Pulp – Mis-shapes

In my music listening I am going through a bit of a Britpop revival at the moment, with mixed results (a post about it will emerge at some point…). I do remember at the time being only so/so about the whole thing, as I mostly (unfairly, I expect) associated it with the bloke-ish bravado of Oasis, a band I dislike, or just cute, irritating happy songs. I recall thinking that the Americans were way ahead of anything the Brits were producing (REM, Nirvana, Tori Amos, Hole, Green Day, The Offspring, Rage against the Machine…) with the exception of the Manics and Radiohead, neither of which I associate with Britpop. But I do, for better or worse, have great recall of the well-known Britpop songs of the era and they conjure up so many memories for me (admittedly mostly of cheap cider, sticky dance floors and being groped…).

I always liked Pulp, they were probably the standout group for me, and it is in large part due to their magnificent lyrics. I am always partial to bitchy social commentary in musical form. Whenever I was on a dancefloor in that era there would be a Pulp song. Usually it was either Disco 2000 or Common People, both excellent songs, but sometimes, just occasionally, a particularly great DJ would be in charge and would choose Mis-Shapes instead. That would always be a good night. I would come away feeling like they had played my anthem, and there would usually be one or two others on the dancefloor who felt the same. It is hands down my favourite Pulp song, and it’s as divisive, angry, inspiring, and relevant now as it’s always been. Yes, it is a bit tribal but, my god, it is so accurate.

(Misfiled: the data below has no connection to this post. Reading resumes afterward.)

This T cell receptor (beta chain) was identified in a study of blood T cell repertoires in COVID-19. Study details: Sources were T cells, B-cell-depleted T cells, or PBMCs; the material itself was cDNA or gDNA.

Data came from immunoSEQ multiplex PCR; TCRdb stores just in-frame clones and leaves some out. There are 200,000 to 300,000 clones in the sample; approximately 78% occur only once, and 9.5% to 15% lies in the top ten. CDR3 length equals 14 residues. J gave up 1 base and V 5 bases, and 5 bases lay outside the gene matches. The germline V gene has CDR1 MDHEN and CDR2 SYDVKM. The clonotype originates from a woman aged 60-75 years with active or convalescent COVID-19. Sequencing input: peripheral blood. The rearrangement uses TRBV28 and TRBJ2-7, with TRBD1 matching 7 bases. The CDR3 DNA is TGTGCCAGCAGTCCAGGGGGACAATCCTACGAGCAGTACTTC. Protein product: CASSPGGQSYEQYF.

Provided to YouTube by Universal Music Group Mis-Shapes · Pulp Different Class ℗ 1995 Island Records, a division of Universal Music Operations Limited Released on: 1995-01-01 Producer: Chris Thomas Composer: Steve Mackey Composer: Nick Banks Composer: Russell Senior Composer: Mark Webber Composer: Candida Doyle Composer Lyricist: Jarvis Cocker

Mis-shapes, mistakes, misfits.
Raised on a diet of broken biscuits, oh
We don’t look the same as you,
We don’t do the things you do,
But we live round here too.
Oh really.

Mis-shapes, mistakes, misfits,
We’d like to go to town but we can’t risk it,
Oh ’cause they just want to keep us out.
You could end up with a smash in the mouth
Just for standing out.
Oh really.

Brothers, sisters, can’t you see?
The future’s owned by you and me.
There won’t be fighting in the street.
They think they’ve got us beat,
But revenge is going to be so sweet.

We’re making a move,
We’re making it now,
We’re coming out of the side-lines.
Just put your hands up – it’s a raid yeah.

We want your homes,
We want your lives,
We want the things you won’t allow us.
We won’t use guns,
We won’t use bombs,
We’ll use the one thing we’ve got more of –
That’s our minds.

Check your lucky numbers,
That much money could drag you under, oh.
What’s the point in being rich
If you cant think what to do with it?
‘Cause you’re so bleeding thick.

Oh we weren’t supposed to be,
We learnt too much at school now we
Can’t help but see
That the future that you’ve got mapped out is
Nothing much to shout about.

We’re making a move,
We’re making it now,
We’re coming out of the side-lines.
Just put your hands up – it’s a raid.

We want your homes,
We want your lives,
We want the things you won’t allow us.
We won’t use guns,
We won’t use bombs,
We’ll use the one thing we’ve got more of
That’s our minds.

Brothers, sisters, can’t you see?
The future’s owned by you and me.
There won’t be fighting in the street.
They think they’ve got us beat
But revenge is going to be so sweet.

We’re making a move.
We’re making it now.
We’re coming out of the side-lines.
Just put your hands up – it’s a raid.

We want your homes,
We want your lives,
We want the things you won’t allow us.
We won’t use guns,
We won’t use bombs,
We’ll use the one thing we’ve got more of
That’s our minds. Yeah.
And that’s our minds. Yeah.

Songwriters: Banks, Doyle, Senior, Webber, Cocker, Mackey

For non-commercial use only.

Data from: Musixmatch

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